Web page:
It's over to the real estate office of Koenig & Strey, a.k.a. where Ferris's mom, Katie, works.
Katie's at her desk when her phone rings. It's Edward R. Rooney, the dean of students at Ferris and Jeanie's school. Katie apologizes for forgetting to call and confirms that Ferris is actually under the weather.
While Katie and Rooney talk, we cut to scenes from the high school: a student dashing up to the building as the bell rings; a defeated kid on his knees in the hallway picking his books and papers up as other students scatter off to class around him; a receptionist pulling a pencil out of her poofy hairdo and writing something with it—then looking befuddled and pulling two more pencils out of her colossal coif.
Finally we cut back to Rooney who explains to Katie that he doesn't think her son is taking his education seriously. Rooney's spent the morning examining Ferris's records and has no qualms about holding him back another year. Sounds like Rooney really has it out for Ferris. Also sounds like he has too much free time on his hands. Guess this is what we did before the Internet.
Katie says this is all news to her, and Rooney tells her about Ferris's nine absences. Katie's shocked, and Rooney assures her that he's for real. He starts to tell her that he has the incriminating info right in front of him, but when he looks at Ferris's record on the computer again, Ferris's number of absences on screen counts down from nine to a respectable two.
Cut to Ferris at home at his computer. He's changed outfits, and he turns to the camera to bemoan the fact that, while he asked for a car, he got a computer. We feel your pain, but put it in perspective, Ferris: You can't hack a high school computer system with a Toyota Camry.
Rooney calls for Grace. Turns out she's the receptionist with the hair full of pencils. Katie assures Rooney that Ferris is definitely, absolutely, positively at home sick.
Cut to Ferris wearing another new outfit, this time with a jazzy fedora, while he plays the clarinet. Horribly. "Never had one lesson," he says proudly. The only thing that's sick is his clarinet skills (and we don't mean that in the good way).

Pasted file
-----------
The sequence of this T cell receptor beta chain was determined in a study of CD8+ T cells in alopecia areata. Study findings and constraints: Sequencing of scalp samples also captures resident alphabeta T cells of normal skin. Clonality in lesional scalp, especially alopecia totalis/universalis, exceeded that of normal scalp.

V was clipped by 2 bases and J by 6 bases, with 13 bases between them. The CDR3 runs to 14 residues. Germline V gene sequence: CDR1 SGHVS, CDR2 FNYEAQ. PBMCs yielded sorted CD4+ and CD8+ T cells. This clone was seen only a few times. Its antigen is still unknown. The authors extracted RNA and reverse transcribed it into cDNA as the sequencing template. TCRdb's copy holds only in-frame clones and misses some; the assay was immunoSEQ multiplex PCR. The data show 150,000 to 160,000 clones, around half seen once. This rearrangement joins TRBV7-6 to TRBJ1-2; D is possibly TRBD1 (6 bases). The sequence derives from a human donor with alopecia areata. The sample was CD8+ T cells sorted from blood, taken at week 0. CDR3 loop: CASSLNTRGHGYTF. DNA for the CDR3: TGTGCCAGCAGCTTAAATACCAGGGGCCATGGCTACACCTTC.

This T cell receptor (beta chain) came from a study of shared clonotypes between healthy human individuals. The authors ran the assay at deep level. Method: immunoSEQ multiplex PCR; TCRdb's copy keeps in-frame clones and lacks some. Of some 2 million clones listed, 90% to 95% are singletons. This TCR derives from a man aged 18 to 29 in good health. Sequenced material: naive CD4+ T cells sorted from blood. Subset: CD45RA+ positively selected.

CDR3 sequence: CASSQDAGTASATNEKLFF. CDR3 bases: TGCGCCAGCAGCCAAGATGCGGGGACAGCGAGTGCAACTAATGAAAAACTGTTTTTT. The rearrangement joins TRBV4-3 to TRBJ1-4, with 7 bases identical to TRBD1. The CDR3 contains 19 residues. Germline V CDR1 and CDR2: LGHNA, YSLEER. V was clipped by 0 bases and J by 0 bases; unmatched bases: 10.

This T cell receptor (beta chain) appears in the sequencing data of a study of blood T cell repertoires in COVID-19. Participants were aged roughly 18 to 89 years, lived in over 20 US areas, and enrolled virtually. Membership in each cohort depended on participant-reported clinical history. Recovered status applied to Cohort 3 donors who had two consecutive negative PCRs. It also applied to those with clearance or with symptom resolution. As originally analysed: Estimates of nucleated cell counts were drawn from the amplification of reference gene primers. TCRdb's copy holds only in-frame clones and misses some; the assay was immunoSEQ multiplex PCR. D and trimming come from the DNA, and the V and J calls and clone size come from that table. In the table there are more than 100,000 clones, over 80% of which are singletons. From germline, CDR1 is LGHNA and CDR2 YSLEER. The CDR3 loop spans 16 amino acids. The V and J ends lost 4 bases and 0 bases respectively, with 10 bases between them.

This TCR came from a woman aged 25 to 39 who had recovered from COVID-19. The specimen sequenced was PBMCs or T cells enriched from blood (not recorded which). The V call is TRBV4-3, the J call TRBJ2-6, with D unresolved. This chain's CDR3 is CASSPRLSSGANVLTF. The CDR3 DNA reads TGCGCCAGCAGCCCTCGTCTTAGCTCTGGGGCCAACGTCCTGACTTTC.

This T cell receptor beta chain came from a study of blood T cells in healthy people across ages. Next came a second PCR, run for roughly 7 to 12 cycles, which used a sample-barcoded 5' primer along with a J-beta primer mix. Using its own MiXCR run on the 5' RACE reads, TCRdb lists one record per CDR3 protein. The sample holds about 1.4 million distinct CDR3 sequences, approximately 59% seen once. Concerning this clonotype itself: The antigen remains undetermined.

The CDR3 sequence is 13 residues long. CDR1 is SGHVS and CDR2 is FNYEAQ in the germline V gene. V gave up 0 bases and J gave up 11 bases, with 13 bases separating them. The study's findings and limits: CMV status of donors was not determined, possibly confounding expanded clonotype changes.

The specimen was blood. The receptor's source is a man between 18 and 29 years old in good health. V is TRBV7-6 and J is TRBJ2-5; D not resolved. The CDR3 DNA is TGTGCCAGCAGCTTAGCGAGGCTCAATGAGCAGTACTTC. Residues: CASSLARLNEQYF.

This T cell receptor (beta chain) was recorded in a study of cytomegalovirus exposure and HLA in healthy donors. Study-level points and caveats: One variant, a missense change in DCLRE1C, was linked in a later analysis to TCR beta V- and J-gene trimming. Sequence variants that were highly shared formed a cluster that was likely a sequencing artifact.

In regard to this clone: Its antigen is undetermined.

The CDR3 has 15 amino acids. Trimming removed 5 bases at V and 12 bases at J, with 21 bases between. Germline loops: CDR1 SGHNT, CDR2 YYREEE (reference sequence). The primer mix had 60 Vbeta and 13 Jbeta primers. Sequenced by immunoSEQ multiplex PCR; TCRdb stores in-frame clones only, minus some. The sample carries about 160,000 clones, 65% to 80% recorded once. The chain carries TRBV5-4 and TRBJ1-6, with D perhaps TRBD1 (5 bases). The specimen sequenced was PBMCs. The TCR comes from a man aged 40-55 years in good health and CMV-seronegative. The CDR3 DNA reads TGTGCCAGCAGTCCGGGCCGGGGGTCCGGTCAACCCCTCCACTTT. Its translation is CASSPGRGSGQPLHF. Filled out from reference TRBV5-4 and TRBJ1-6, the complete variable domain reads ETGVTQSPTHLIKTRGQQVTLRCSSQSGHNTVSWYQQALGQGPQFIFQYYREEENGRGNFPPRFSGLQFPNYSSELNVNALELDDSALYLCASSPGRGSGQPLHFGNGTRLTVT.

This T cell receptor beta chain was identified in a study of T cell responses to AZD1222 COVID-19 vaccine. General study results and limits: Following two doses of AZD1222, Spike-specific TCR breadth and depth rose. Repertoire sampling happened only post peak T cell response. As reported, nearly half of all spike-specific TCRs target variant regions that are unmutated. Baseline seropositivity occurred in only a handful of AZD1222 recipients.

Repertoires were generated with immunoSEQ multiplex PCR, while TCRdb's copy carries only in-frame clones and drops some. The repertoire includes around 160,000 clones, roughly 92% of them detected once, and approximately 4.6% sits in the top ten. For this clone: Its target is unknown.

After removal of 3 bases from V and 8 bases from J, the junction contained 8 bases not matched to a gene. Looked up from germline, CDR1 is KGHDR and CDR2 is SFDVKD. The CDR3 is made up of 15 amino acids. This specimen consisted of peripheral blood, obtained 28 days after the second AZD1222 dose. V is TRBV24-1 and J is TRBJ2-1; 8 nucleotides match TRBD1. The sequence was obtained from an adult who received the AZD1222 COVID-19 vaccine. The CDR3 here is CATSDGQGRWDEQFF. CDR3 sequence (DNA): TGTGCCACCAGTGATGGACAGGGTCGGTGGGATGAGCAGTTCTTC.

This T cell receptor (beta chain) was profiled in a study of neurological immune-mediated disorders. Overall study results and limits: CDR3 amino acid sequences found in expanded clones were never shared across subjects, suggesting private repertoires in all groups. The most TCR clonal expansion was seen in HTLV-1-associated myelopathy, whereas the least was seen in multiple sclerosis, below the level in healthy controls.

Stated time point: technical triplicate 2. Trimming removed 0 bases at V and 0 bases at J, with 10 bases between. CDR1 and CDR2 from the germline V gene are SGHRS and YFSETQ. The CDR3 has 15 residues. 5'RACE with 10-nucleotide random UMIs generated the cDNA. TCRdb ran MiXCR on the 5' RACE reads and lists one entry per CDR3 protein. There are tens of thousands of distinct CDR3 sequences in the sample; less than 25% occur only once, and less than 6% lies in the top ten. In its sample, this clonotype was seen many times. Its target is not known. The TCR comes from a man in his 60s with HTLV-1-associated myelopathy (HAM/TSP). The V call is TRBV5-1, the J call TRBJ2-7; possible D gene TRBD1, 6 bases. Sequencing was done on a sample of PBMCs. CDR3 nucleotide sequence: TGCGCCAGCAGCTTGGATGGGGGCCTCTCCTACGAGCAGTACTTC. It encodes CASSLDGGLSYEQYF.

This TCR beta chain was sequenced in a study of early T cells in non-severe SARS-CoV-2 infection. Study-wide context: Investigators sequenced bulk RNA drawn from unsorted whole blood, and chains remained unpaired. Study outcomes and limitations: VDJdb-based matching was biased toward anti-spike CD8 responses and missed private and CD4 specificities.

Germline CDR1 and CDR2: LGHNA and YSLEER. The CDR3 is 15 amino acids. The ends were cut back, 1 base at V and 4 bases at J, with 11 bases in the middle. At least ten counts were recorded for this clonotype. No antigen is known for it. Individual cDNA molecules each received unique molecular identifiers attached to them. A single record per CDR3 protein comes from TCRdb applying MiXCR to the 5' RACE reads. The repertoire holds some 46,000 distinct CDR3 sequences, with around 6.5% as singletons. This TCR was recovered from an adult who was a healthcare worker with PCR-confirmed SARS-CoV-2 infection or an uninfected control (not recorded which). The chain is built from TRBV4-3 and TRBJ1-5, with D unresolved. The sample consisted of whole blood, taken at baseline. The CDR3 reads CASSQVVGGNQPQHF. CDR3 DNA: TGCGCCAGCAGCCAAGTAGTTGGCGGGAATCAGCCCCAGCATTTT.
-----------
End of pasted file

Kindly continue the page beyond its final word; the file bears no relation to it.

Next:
Cut to the same high school classroom with the same monotone teacher. Today's lesson: voodoo economics. We see a series of close-ups of really bored students; no one's participating in class. One girl looks like she wants to murder the teacher. One guy's asleep and drooling all over his desk. One girl blows a massive bubble with her gum.
Cut back to Ferris: This guy goes through more outfit changes than an Oscars host. Now he's dancing to the theme song from the '60s TV show I Dream of Jeannie. He dances about as well as he plays clarinet.
Cut back to the high school, this time on Jeanie. She's walking down the hallway, when another student catches up to her and tells Jeanie she's sorry about Ferris, and that everybody says he's on the verge of death—oh, and that if he does buy the farm, he's donating his eyes to Stevie Wonder. This really ticks ol' Jeanie off.
Jeanie passes by three underclassmen at a pay phone on her way out of the shot. (Remember pay phones? Probably not.) Turns out the kid on the phone is conversing with Ferris. Ferris tells him he's very sick, and plays sick noises (e.g., coughs, noises best described as "barfy", etc.) on his keyboard. The kid is stunned. Ferris turns to the camera and scoffs, "Freshmen." Meanwhile, the kid's friend hopes that Ferris doesn't die because Ferris is supposed to get him out of summer school.
Ferris asks to talk to somebody else, and the kid hands the phone off to a girl passing by. She wants to know how Ferris's "bod" is, because that's how people talked in 1986, and if he'll be alive this weekend. After another assurance that he's very sick, and a few more disgusting keyboard sounds, Ferris says he'll probably still be alive then. She says she hopes she'll see him around then hangs up.
Ferris plays "The Blue Danube Waltz" on his keyboard using grunting, coughing, and barfy sounds, then mugs for the camera.
Back in Rooney's office, he tells Grace that he thinks Ferris is up to something, and that he threatens Rooney's ability to run the school effectively. Grace puts it more bluntly, telling Rooney that Ferris makes him look "like an ass." She explains that everybody loves Ferris, no matter what clique they're in, and Rooney says that's exactly why he has to catch him this time: to make an example out of him. Grace tells Rooney he sounds like Dirty Harry. We politely disagree.